Last reviewed 10 August 2015

Indoor air quality is a vital component of health and wellbeing but one that is often overlooked in the drive to curb emissions, explains Dave Howell.

For years, businesses have been asked to contribute to the Government’s emission reduction targets. However, the focus on overall emission reductions and the consequent improvement in outdoor air quality has to a large degree not been extended to indoor air quality.

Indoor Air Quality UK (IAQUK), an independent organisation aiming to push indoor air quality up organisations’ agendas, describes indoor air quality as “the physical, chemical and biological characteristics of air in the indoor environment”. Europeans spend 90% of their time indoors, so improving the air quality within buildings can have a massive positive impact on employee wellbeing.

According to IAQUK, vaporised chemicals (VOCs) can cause eye, nose and throat irritation, headaches, migraines, nausea and dizziness. VOCs are emitted from a number of sources including processes, furnishings, substances and even people. Research has shown that VOC levels are up to three times higher in buildings built after 1982 than in pre-1940 buildings, as painting, decorating and even new furniture can double the amount of compounds in our indoor environment.

The risks from VOCs such as ozone, carbon monoxide and nitrogen dioxide should be a focus for all premises managers. Air quality should be monitored and practical steps taken to improve poor indoor air quality. These could include:

  • reducing the levels of dust and debris in the atmosphere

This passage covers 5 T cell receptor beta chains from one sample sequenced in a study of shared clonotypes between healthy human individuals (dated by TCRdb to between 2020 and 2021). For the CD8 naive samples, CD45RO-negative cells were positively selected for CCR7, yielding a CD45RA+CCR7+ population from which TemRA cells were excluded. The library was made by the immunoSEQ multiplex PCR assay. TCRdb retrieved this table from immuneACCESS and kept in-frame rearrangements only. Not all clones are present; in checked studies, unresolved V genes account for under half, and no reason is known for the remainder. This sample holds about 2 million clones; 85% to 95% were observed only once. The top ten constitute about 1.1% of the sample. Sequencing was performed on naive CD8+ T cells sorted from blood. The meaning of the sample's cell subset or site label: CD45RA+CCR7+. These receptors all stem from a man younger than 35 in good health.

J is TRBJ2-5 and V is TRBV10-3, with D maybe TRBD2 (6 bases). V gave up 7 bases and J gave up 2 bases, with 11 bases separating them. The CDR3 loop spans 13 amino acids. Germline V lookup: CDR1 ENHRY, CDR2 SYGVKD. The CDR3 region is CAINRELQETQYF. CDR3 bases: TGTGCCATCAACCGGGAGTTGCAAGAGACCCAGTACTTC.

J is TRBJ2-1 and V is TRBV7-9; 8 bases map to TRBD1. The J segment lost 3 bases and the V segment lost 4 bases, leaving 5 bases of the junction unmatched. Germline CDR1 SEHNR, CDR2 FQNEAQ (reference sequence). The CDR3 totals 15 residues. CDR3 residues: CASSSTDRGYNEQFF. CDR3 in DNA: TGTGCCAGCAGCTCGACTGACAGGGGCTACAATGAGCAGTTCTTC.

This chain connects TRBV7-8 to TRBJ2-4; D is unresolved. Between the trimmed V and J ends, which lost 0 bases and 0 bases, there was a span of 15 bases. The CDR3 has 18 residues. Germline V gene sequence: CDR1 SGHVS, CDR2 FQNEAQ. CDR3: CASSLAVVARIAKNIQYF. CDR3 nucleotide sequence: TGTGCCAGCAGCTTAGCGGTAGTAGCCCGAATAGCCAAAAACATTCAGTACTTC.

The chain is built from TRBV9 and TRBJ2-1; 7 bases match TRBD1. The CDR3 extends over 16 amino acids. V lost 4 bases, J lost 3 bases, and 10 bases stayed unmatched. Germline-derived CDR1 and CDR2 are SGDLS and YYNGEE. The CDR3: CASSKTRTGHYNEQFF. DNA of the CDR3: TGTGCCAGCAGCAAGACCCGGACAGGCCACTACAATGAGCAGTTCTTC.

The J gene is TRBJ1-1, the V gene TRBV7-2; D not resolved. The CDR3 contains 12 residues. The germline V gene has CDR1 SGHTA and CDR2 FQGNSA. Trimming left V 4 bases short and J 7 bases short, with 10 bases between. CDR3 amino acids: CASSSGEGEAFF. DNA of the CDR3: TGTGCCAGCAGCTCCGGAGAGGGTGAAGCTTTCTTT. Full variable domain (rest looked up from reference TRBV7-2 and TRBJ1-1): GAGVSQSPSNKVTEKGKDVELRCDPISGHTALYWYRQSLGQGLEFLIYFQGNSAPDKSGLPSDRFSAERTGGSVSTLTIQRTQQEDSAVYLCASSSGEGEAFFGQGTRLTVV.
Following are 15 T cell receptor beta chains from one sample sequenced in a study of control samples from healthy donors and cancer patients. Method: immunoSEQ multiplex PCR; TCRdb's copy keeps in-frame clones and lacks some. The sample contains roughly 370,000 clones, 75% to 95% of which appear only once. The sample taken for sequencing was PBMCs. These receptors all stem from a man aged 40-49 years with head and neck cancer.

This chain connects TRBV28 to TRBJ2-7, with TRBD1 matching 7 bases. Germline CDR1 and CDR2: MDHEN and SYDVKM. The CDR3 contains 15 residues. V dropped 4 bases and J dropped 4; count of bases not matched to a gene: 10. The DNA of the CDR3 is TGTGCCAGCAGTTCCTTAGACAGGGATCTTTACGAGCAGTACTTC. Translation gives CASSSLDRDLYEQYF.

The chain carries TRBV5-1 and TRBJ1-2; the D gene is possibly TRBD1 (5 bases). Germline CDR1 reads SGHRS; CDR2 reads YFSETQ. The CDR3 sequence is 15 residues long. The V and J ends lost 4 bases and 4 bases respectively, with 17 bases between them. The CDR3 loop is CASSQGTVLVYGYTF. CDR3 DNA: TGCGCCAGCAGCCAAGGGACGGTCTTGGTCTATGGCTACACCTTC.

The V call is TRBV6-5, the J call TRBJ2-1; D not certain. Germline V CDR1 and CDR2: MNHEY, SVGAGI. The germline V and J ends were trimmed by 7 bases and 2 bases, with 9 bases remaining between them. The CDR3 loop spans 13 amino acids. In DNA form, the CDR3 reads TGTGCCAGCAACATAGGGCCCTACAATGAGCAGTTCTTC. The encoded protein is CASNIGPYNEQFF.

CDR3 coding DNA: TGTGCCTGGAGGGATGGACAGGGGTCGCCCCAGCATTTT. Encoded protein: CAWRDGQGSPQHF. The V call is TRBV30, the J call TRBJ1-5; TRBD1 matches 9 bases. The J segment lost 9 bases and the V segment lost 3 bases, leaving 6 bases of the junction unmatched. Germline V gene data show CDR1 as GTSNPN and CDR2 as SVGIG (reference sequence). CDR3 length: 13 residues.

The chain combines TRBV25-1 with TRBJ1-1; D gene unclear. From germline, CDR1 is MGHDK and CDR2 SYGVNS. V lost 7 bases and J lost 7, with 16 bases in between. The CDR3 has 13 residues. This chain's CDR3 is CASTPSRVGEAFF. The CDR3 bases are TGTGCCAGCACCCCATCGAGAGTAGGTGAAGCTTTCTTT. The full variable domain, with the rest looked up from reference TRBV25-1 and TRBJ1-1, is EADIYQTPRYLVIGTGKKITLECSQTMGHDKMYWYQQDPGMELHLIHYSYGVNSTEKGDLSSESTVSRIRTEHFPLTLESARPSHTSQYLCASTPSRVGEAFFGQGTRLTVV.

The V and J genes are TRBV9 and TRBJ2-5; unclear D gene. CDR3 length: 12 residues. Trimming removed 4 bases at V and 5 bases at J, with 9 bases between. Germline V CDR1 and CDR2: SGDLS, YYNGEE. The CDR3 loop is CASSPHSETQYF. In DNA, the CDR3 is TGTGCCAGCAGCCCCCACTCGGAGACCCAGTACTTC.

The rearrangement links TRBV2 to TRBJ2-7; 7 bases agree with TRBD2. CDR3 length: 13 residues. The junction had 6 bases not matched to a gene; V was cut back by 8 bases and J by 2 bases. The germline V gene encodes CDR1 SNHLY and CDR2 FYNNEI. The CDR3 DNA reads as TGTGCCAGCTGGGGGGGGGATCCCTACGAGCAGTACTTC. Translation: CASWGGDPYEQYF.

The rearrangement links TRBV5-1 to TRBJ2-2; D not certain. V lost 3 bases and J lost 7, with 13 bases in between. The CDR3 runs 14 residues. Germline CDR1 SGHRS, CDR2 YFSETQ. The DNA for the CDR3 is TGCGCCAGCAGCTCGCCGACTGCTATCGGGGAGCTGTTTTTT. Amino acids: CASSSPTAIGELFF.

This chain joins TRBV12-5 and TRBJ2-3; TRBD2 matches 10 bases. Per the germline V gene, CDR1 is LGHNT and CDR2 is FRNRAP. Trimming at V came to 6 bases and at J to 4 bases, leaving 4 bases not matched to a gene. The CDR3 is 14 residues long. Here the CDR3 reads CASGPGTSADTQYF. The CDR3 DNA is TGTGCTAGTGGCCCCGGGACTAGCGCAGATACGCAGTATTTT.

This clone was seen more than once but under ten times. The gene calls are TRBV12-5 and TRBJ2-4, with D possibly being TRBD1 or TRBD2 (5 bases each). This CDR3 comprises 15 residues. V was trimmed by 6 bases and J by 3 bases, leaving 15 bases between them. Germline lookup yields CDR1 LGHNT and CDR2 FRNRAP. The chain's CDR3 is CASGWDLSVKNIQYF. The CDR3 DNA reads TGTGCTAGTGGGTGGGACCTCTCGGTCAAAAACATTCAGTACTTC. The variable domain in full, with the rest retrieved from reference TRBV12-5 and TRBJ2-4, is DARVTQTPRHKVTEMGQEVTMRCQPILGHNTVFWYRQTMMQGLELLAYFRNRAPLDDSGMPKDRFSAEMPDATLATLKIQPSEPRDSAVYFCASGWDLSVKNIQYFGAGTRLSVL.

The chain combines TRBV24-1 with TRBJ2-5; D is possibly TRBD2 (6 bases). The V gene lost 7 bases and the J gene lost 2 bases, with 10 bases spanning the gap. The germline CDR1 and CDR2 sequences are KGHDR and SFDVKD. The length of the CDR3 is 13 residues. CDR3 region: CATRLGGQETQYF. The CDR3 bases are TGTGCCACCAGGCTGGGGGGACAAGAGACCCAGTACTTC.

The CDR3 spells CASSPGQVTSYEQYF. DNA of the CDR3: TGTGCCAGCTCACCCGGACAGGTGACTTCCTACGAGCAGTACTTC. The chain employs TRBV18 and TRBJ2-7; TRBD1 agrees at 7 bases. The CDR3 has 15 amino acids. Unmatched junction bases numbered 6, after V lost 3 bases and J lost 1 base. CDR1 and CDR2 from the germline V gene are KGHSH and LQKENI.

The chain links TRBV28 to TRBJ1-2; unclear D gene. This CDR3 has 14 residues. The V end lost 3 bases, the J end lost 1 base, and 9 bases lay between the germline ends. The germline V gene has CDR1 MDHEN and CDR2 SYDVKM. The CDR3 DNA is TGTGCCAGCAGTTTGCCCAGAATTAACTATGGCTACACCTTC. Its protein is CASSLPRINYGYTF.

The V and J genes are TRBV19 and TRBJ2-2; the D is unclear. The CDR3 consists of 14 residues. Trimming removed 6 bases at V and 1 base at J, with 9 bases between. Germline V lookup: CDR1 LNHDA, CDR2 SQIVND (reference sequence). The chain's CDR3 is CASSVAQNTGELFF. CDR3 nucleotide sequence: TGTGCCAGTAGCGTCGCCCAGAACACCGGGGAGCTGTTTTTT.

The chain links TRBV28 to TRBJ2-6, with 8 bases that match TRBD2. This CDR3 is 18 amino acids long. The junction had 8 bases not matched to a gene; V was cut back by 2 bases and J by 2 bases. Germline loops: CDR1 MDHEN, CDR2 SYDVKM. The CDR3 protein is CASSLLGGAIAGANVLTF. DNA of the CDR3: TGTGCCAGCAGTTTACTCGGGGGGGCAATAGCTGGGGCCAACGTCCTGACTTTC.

• assessing decorative and cleaning materials for their chemical composition, choosing water-based and non-aerosol substances

  • increasing the flow of fresh air

  • providing plants to increase humidity

  • ensuring heating and air conditioning installations are carefully maintained and monitored.

There are several different documents offering guidance on safe levels of VOCs. The World Health Organization published WHO Guidelines for Indoor Air Quality: Selected Pollutants in 2010, the Building Regulations set criteria for building ventilation and several air pollutants and, for example, the Department for Education has a page devoted to relevant indoor air quality documents in schools on its website.

The Health and Safety Executive (HSE) recently launched a new independent committee that will advise on workplace health. The Workplace Health Expert Committee (WHEC) includes nine members and envisages “collaborative working with stakeholders and partners whilst helping to identify issues of potential concern”.

Professor Andrew Curran, Deputy CEO of the Health & Safety Laboratory (HSL), said: “Our statistics show that around 13,000 people die each year from occupational lung disease and cancer as a consequence of past workplace exposures, primarily to chemicals and dusts. In addition, an estimated 1.2 million people who worked in 2013/14 were suffering from an illness they believed was caused or made worse by work, of which 535,000 were new cases, which started in the year.”

Roger Martin, Technical Director for the company SafeAirQuality, says: “Risk assessment procedures apply perfectly in this area of responsibility: identify a risk; quantify the relevant parameters; implement control measures to reduce the risk; quantify and document any improvement; develop a plan for continued consideration.”

The interview

Croner talked to Peter Walsh, principal air quality scientist at WSP, Parsons Brinckerhoff.

What, in your view, is the current state of indoor air quality in the UK?